A piping history worthy of a wider readership

A piping history worthy of a wider readership

by Christopher Anderson
article from Friday 26, January, 2018

Book Review 1: Piping Traditions of the Inner Isles of the West Coast of Scotland, by Bridget Mackenzie (Birlinn, 2012) paperback £25.00

Book review 2: When Piping was Strong, by Joshua Dickson (2006, Birlinn) paperback £25.00,

Book Review 3: Piping Traditions of the Isle of Skye, by Bridget Mackenzie (2012, John Donald) paperback £25.00

THIS IS the third of a series of books by the author on the pipers and piping traditions of Scotland.

The seemingly narrow remit, however, is happily not strictly adhered to. The astonishing detail contained, the evidence of meticulous research, is greatly enhanced by frequent digressions into anecdote and local folklore. The snippets of island history, tradition and superstition are quite fascinating.

The book also is leavened liberally with an attractive, pawky, brand of humour. This serves to cleverly avoid the content descending into a mere statistical account of piping genealogy.

The early insertion of the hilarious episode of "Para Handy's Piper", from Neil Munro's " The Vital Spark" sets the tone of the book. It is an inspirational example of Scottish humour; a real gem.

Some readers may be long enough in the tooth to remember some of the legendary pipers mentioned in passing and can vouch for the accuracy of the word portraits painted and of the stories relating to the great players. A certain nostalgia, no doubt, will also be felt by my fellow piping veterans, at the quoting of so many wonderful old pipe tunes. Sadly all too few are heard in the modern era in their true form, ungarnished by the fripperies of contemporary arranging.

To sum up, it is safe to predict that the book will be desired by all piping enthusiasts and in particular those interested in the origins of music and the past masters of the instrument. Moreover, it is written in such an elegant, attractive and readable style that it should certainly appeal to a much wider readership than simply that of the piping world.

It is well worth such an accolade and is, for the author, another considerable accomplishment.

JOSHUA DICKSON'S book, When Piping Was Strong, provides an in depth social history of the pipers and music produced by the Gaelic speaking, southern Outer Hebridean island of South Uist. The author, examines and discusses in great detail the evolution of island music and the contribution made to local culture by pipers past and present.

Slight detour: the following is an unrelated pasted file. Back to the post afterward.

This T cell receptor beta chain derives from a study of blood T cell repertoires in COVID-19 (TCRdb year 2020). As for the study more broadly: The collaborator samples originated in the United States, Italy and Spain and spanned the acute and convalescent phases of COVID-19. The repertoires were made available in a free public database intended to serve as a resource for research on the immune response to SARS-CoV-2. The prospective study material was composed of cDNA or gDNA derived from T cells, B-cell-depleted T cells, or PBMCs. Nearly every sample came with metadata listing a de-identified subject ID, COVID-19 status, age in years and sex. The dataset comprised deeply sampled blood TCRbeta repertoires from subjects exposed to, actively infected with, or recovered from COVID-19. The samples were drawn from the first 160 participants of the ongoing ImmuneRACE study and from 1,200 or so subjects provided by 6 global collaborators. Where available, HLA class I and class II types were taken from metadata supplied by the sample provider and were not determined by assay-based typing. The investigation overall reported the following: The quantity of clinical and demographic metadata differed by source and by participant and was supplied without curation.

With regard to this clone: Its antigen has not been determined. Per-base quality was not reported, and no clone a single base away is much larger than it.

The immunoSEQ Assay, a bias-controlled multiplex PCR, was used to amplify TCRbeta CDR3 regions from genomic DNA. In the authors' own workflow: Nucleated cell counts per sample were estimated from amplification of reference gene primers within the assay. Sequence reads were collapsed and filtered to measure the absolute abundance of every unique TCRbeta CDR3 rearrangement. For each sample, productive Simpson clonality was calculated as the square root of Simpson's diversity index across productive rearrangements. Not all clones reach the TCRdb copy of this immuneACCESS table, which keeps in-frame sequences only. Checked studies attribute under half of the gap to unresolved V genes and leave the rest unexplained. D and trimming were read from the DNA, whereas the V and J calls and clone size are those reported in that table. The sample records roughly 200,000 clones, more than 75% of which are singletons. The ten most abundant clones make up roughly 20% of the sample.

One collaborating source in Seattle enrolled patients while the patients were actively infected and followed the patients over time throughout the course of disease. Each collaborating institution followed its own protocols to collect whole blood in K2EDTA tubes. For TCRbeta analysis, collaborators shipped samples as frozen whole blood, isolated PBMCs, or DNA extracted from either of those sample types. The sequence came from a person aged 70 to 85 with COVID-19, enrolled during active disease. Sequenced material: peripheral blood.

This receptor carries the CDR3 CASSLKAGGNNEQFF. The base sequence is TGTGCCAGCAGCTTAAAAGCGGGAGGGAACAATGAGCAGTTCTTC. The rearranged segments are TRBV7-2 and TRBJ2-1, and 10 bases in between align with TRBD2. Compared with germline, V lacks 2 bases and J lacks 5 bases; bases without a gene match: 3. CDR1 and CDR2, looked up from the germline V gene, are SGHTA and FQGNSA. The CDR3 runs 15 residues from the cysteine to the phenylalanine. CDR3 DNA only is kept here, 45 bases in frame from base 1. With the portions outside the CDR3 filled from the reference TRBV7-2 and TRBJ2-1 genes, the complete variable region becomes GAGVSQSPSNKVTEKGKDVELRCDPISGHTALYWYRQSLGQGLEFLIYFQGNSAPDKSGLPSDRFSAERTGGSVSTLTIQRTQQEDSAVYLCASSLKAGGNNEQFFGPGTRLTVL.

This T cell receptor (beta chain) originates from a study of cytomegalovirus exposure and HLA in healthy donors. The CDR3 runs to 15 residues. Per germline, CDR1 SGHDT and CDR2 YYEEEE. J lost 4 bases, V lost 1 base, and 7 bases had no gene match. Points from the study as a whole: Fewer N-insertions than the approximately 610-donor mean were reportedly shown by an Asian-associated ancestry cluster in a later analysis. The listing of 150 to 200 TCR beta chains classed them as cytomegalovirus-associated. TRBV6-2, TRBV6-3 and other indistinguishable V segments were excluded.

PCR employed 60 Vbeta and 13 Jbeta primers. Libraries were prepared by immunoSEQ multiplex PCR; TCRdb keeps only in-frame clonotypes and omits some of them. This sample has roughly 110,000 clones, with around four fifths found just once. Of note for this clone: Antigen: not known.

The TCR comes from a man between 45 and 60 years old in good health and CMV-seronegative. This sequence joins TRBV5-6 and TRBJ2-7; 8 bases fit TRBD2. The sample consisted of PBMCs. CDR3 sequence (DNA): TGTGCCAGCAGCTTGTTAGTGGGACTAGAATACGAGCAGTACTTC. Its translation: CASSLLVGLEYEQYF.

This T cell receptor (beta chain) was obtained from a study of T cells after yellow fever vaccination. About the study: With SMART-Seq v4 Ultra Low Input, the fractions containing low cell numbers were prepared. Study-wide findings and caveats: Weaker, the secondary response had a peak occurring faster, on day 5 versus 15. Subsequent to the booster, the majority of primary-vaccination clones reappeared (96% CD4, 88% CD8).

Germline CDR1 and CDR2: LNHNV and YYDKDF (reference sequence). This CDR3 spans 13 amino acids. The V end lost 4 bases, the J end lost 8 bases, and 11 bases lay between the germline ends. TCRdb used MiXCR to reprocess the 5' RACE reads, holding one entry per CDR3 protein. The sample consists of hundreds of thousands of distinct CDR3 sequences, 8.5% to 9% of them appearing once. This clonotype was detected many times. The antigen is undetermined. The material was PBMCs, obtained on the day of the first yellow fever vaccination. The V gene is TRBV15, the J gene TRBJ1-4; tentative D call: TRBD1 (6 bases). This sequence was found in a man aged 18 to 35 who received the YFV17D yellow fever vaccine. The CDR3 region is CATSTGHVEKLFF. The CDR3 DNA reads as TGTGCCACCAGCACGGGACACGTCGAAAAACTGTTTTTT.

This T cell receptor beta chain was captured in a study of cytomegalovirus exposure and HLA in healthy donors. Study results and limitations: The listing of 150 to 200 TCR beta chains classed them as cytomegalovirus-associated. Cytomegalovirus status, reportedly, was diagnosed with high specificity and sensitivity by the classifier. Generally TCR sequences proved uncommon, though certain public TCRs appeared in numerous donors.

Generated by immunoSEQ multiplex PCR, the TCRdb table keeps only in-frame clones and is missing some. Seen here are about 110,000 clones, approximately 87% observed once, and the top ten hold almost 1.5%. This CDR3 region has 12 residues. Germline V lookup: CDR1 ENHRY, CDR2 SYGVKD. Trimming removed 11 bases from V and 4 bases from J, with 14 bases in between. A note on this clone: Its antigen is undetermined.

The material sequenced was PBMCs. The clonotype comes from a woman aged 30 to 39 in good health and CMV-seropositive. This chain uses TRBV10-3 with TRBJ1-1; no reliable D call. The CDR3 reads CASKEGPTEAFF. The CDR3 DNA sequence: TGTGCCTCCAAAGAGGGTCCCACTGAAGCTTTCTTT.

The concentration of historical fact suggests that is not designed for, and is unlikely to attract, the more casual reader who is likely to be anticipating more local anecdotes and a greater digression into folklore. It is, however, an impressive and valuable scholarly study which will be of great assistance to all who have an interest in the island culture and, in particular, in the history of piping.

THE FOURTH of Bridget Mackenzie's notable series of books on pipers and piping traditions, deals with the Isle of Skye. The great wealth of material available fully justifies the author's decision to devote this, her latest book, solely to the island.

Much of the book deals with the history of the legendary MacCrimmon and MacArthur pipers and their pupils and peers. The relating investigation into the who, what, when and where of the various great old composers and their compositions is most intriguing, as are the author's speculations and conclusions on the subject.

As we have come to expect from the previous books of the series, as well as dealing in great detail with the pipers of Skye and their music, the book is chock-full of entertaining, fascinating and often amusing island anecdotes.

Although clearly a scholarly work by an expert in her field, this book is by no means stuffy or merely a plodding academic exercise. The author's light and conversational style of writing creates, and maintains throughout, a strong rapport with the reader. The book is a most welcome and worthy addition to her previous impressive work and will appeal to all with an interest in piping.

PC 30B Chris Anderson served in the Edinburgh City Police (1954-84) and was a valued member of its Pipe Band that won the Grade 1 World Championships in 1963, 1964, 1971, 1972 and 1975. In his eightieth year (2012-13) he wrote many articles for ThinkScotland.org based upon his wealth of policing and piping anecdotes. Following his passing last September we are pleased to publish as a tribute a mixture of unpublished stories and old repeats such as this one for readers to enjoy.

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